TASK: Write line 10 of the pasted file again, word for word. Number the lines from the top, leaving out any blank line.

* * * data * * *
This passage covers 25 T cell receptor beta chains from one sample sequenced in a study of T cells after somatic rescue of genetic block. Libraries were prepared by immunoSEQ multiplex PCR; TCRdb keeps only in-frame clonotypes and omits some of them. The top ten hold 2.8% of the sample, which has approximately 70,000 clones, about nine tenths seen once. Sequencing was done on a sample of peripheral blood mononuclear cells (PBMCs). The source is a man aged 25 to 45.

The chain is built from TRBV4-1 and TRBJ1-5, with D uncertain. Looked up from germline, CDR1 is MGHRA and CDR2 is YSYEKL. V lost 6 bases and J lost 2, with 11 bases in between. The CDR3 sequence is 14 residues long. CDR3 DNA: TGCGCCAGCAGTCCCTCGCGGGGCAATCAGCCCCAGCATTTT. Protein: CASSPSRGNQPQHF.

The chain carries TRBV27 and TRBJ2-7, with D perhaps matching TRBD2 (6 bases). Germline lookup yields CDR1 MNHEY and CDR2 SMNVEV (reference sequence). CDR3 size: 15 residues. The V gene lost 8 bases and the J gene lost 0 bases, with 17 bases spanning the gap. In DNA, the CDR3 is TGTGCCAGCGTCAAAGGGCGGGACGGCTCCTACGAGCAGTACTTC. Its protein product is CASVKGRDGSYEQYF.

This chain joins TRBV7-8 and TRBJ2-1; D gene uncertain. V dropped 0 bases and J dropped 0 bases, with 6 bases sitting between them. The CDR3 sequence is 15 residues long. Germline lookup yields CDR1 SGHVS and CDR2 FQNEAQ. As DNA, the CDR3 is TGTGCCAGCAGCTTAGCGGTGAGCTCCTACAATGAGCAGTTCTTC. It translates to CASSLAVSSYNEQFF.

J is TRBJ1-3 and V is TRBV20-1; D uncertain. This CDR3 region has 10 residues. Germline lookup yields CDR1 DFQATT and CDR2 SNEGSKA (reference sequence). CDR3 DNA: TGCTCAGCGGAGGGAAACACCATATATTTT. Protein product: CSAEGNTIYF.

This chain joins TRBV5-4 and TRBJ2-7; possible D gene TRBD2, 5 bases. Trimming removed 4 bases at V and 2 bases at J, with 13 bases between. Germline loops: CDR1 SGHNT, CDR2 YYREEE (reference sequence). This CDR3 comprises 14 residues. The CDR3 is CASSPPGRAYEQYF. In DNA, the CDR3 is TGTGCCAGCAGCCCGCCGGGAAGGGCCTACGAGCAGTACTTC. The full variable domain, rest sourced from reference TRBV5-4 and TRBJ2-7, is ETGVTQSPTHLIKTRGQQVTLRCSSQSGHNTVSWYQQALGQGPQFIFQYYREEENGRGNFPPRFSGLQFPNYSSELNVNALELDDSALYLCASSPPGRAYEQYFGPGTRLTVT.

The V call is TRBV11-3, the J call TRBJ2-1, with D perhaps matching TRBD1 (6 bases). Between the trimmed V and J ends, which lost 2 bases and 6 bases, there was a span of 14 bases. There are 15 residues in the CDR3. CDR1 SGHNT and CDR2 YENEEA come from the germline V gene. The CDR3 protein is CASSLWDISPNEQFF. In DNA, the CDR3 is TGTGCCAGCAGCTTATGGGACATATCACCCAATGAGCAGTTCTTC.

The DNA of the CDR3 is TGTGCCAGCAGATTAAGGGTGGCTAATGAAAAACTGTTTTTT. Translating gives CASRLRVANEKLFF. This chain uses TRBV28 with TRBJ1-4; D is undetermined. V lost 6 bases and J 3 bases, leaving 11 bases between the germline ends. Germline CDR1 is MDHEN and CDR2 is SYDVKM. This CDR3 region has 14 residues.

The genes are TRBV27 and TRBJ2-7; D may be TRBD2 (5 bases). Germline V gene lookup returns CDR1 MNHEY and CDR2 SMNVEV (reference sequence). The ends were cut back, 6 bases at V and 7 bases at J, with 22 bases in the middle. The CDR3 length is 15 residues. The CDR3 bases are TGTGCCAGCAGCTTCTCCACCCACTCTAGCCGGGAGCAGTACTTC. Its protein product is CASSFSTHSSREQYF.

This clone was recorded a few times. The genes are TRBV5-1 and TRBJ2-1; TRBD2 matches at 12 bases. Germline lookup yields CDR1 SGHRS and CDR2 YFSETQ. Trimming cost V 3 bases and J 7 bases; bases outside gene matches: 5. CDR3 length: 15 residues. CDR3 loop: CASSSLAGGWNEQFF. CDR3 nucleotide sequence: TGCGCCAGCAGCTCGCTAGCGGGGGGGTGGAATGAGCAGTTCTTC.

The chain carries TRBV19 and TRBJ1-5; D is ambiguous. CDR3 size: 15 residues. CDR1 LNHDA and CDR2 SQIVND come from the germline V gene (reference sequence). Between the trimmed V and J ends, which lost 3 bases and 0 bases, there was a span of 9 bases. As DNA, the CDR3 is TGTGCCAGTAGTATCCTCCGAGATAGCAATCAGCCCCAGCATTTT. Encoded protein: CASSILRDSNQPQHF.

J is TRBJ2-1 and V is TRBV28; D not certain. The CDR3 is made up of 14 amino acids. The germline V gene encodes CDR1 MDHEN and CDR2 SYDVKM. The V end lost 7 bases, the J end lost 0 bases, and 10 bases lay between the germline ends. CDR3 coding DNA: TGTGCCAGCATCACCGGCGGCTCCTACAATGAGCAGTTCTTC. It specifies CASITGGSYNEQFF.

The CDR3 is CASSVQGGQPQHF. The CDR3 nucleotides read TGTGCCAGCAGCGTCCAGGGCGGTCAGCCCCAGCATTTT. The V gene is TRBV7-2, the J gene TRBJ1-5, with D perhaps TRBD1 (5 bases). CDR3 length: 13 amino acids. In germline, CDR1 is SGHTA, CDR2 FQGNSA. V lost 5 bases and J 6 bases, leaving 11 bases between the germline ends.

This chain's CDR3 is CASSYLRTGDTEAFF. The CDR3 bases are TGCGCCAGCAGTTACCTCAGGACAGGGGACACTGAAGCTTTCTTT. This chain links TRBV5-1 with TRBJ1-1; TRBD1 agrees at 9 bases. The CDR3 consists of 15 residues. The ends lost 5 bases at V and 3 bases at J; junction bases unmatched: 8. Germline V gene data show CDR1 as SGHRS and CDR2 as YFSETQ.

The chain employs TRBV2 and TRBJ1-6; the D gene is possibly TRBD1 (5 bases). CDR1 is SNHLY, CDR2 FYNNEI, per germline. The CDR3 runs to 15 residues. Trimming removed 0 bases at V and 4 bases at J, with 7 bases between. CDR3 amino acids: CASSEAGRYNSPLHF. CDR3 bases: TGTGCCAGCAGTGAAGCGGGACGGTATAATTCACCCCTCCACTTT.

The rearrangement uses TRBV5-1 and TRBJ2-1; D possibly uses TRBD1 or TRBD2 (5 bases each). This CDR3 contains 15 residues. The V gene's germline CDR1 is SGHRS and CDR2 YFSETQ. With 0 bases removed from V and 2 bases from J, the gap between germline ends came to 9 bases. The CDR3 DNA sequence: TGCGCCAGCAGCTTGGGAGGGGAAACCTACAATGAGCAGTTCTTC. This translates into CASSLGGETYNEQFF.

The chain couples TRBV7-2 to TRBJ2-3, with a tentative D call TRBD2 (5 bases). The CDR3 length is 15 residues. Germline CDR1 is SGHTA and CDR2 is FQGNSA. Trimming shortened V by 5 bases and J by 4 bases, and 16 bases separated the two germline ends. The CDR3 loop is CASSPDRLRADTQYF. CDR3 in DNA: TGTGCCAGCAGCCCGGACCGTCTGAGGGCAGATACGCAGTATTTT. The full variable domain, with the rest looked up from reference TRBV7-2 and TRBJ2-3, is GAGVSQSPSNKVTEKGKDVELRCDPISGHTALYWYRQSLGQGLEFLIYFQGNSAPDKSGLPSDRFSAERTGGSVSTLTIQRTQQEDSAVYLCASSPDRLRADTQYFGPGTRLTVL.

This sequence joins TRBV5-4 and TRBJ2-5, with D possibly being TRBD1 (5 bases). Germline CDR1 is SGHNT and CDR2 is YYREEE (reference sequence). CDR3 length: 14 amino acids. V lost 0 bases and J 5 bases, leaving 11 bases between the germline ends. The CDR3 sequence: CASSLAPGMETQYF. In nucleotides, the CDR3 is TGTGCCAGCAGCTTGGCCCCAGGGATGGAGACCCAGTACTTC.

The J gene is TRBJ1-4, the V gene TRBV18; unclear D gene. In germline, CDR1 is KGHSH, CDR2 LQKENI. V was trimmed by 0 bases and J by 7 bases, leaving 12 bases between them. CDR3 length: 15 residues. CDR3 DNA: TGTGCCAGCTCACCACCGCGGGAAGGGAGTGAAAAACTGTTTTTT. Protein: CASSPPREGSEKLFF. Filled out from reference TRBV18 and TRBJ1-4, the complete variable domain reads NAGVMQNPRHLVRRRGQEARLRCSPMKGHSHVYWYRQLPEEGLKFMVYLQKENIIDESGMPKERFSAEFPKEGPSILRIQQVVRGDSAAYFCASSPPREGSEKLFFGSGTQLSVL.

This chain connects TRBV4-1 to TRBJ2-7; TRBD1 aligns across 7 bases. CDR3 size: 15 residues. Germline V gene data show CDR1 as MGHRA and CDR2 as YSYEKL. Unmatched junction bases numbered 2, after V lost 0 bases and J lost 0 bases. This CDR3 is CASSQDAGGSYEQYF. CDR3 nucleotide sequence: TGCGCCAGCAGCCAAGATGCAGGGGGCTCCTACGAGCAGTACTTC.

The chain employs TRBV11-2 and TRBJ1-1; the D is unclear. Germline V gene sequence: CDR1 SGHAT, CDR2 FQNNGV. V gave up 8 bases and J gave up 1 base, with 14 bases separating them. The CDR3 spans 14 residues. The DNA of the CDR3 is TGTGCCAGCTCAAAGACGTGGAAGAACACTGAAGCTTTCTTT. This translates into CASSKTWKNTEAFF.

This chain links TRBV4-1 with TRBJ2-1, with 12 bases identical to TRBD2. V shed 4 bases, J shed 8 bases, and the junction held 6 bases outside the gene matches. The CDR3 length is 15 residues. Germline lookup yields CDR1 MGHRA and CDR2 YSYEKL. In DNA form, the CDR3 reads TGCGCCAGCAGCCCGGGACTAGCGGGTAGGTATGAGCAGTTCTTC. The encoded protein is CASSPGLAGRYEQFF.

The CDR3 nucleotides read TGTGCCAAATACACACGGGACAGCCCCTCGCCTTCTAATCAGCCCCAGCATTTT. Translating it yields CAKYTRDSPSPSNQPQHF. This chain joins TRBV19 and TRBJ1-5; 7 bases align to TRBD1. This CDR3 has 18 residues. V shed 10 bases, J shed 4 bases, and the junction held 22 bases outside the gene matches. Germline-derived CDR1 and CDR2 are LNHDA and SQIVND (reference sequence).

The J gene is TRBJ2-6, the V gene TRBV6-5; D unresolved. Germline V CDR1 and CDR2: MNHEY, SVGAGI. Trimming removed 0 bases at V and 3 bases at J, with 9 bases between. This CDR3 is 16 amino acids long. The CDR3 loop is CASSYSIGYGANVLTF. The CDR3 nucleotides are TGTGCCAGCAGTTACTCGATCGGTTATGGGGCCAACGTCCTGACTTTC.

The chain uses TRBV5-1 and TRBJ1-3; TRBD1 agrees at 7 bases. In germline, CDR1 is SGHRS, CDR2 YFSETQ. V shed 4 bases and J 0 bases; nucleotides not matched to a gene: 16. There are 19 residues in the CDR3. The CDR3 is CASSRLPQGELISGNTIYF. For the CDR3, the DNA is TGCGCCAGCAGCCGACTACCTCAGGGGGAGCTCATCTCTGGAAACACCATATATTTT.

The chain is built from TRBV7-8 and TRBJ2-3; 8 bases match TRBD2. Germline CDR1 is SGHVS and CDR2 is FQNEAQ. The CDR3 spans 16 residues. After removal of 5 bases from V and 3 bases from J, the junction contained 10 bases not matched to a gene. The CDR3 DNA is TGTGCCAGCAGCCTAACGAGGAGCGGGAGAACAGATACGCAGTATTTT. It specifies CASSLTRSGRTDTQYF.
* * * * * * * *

This clone was recorded a few times. The genes are TRBV5-1 and TRBJ2-1; TRBD2 matches at 12 bases. Germline lookup yields CDR1 SGHRS and CDR2 YFSETQ. Trimming cost V 3 bases and J 7 bases; bases outside gene matches: 5. CDR3 length: 15 residues. CDR3 loop: CASSSLAGGWNEQFF. CDR3 nucleotide sequence: TGCGCCAGCAGCTCGCTAGCGGGGGGGTGGAATGAGCAGTTCTTC.